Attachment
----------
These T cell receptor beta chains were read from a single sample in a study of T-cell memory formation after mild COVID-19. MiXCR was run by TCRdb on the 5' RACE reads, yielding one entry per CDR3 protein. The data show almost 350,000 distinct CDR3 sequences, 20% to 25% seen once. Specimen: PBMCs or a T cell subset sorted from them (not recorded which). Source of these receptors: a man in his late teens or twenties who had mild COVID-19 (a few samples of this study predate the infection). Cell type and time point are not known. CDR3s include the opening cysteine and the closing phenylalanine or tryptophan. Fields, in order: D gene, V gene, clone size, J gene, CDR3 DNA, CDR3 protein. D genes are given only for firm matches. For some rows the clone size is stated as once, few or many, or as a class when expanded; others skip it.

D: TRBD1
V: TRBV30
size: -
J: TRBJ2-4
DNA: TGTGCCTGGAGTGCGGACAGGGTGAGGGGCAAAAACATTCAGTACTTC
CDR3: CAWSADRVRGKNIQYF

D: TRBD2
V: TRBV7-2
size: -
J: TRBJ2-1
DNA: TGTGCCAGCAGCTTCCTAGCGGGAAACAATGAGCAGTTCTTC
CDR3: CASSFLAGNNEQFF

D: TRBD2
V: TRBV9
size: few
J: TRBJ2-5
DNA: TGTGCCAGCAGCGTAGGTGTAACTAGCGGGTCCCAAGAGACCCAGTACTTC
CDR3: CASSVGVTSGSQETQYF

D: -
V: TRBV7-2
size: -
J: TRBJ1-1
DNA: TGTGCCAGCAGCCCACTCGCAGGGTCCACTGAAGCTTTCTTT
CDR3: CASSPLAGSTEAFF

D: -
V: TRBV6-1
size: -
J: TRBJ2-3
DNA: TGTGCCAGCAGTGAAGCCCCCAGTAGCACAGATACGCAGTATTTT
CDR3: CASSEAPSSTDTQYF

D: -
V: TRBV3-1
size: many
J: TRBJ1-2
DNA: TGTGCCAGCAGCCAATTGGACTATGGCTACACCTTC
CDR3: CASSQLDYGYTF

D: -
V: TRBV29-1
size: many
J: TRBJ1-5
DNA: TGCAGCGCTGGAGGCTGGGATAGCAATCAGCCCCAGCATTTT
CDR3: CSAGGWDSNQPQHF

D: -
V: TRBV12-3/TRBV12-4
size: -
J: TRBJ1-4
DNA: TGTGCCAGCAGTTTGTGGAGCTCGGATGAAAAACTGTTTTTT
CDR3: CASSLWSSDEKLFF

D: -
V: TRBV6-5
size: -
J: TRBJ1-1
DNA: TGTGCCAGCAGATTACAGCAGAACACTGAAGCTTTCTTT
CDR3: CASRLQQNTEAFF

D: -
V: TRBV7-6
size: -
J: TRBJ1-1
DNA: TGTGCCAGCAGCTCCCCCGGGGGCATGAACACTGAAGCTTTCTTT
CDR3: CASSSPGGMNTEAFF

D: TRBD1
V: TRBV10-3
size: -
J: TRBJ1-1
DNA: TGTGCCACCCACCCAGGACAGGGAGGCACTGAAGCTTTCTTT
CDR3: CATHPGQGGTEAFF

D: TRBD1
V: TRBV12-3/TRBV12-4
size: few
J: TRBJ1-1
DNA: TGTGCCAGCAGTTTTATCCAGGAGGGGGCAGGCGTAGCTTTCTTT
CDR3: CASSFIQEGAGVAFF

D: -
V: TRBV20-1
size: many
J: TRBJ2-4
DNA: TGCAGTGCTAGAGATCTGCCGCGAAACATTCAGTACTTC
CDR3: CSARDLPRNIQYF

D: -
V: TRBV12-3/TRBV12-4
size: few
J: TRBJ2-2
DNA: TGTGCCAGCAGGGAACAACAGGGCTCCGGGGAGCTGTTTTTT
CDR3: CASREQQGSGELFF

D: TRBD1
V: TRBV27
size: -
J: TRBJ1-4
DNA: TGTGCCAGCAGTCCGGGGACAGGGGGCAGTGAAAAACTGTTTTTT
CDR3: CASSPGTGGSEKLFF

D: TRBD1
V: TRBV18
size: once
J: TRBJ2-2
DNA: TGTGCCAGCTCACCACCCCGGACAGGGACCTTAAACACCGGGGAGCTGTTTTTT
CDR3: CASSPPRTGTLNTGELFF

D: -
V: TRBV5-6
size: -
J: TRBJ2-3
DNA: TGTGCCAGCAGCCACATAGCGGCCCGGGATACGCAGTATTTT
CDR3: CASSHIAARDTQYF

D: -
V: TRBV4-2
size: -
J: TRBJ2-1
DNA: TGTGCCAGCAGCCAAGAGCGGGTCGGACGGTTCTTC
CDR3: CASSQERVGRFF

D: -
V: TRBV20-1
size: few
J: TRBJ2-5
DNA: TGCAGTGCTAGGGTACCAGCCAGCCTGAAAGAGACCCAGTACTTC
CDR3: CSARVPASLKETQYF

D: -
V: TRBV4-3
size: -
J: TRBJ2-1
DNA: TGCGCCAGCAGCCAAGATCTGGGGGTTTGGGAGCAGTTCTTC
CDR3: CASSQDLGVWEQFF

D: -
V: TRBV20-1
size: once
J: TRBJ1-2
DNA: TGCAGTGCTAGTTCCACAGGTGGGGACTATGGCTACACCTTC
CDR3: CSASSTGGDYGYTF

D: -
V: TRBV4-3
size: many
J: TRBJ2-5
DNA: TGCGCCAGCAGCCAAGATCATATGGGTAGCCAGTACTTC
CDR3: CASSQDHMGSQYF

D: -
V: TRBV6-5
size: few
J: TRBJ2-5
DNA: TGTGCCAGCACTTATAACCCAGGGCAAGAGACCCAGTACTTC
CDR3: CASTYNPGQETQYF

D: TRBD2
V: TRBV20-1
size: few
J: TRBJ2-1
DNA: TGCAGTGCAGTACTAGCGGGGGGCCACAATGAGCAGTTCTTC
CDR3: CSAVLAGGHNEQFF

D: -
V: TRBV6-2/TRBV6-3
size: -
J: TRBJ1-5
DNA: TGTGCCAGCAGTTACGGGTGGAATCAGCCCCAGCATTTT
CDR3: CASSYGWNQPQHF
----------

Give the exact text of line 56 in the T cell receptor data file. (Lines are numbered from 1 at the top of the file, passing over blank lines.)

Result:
D: -